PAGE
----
George Gaffney, 62, a pianist who made a living accompanying some of the leading names in American song, including Carmen McRae, Peggy Lee, Engelbert Humperdinck and, most notably, Sarah Vaughan, died Dec. 4 in a hospital in Los Angeles after a stroke.
In the mid-1960s, the New York native moved to the Chicago area, where was he was musical director of the Playboy Club in Lake Geneva, Wis. He went to California in the early 1970s and found work as a studio musician and accompanist.
He worked on a number of television programs, most notably "Moonlighting," and was nominated for an Emmy. From 1980 to 1990, he was Vaughan's accompanist and musical director.
Nani Palkhivala, 82, a legal authority who served as India's ambassador to the United States from 1977 to 1979, died Dec. 11 in Bombay after a heart attack.
Mr. Palkhivala, an authority on the Indian constitution, was often consulted on issues of constitutional law by the Indian government.
His books, "We the Nation" and "We the People," were immensely popular despite being on such dry subjects as the government budget and landmark court decisions.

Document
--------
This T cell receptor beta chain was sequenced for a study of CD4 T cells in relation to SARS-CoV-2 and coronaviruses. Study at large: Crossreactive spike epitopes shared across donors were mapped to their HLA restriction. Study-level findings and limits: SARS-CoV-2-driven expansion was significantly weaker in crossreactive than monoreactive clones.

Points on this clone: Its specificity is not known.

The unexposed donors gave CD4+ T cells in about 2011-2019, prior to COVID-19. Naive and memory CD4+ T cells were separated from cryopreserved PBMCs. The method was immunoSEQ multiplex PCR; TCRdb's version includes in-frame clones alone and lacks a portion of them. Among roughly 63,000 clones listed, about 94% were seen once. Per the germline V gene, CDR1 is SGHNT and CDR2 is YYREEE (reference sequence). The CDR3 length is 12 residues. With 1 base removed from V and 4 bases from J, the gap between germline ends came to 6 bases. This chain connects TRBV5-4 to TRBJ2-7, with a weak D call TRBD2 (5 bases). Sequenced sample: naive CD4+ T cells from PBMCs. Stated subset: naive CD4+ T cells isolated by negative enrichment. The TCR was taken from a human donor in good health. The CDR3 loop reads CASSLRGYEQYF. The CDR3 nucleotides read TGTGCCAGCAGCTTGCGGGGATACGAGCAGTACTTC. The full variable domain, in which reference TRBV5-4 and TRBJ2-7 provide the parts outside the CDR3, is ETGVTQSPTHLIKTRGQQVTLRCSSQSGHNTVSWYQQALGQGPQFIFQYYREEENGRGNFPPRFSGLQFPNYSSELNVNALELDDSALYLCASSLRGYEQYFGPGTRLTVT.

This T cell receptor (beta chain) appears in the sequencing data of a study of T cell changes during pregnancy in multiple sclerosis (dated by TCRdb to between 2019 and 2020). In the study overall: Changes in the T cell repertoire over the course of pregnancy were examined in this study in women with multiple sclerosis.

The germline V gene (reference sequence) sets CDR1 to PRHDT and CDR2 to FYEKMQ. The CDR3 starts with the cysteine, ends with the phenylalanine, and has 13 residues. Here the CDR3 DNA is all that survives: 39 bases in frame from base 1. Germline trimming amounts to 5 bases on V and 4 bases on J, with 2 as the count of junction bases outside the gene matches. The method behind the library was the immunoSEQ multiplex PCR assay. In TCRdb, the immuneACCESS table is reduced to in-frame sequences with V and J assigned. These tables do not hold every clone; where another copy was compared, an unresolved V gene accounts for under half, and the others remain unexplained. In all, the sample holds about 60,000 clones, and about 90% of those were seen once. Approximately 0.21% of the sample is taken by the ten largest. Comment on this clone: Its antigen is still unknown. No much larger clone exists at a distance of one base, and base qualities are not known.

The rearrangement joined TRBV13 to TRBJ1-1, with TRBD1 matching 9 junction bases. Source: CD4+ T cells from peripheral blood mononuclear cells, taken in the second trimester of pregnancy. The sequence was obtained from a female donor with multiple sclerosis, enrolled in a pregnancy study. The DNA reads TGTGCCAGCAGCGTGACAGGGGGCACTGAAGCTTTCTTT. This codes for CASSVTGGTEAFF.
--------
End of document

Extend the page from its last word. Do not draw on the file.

Roger Wayne Hanson
Roger Wayne Hanson, 80, dean of the University of Alabama at Birmingham's school of natural science and mathematics from 1966 to 1980 and a Washington resident for the last four years, died Dec. 9 at Washington Hospital Center.
He had a lung dysfunction attributed to an immune system reaction to medication for a heart transplant 10 years ago.
Dr. Hanson -- who had a doctorate in zoology and physiology from the University of California at Los Angeles -- joined the University of Alabama in 1953 and was professor of pharmacology at its medical center from 1967 to 1985. He also was a past Birmingham chapter president of the Alabama Council on Human Relations.
To Huu, 82, Vietnam's best-known Communist revolutionary poet and a former Politburo member, died Dec. 9 in a hospital in Hanoi. The cause of death was not reported.
Huu, who was imprisoned by the French as a teenager, joined the Communist Party in 1938 and went on to fight alongside Ho Chi Minh. In postwar Vietnam, Huu held a number of senior government posts. He joined the elite Politburo in 1976 and was appointed deputy prime minister in 1980. He was ousted from the government in 1986 for mishandling the economy.
One of his most famous poems, "Since Then," described his awakening to communism as the moment when the "sun of truth shone on my heart." His works continue to be taught in schools throughout Vietnam.
Poet and Painter
Stan Rice, 60, a painter and author of seven volumes of poetry who was the husband of novelist Anne Rice, died of brain cancer Dec. 9 in New Orleans.
In 1988, Mr. Rice opened the Stan Rice Gallery in New Orleans.
He met his future wife in a high school journalism class. They married in 1961 and enrolled at San Francisco State University, where he went on to become assistant director of the Poetry Center and later headed the creative writing department.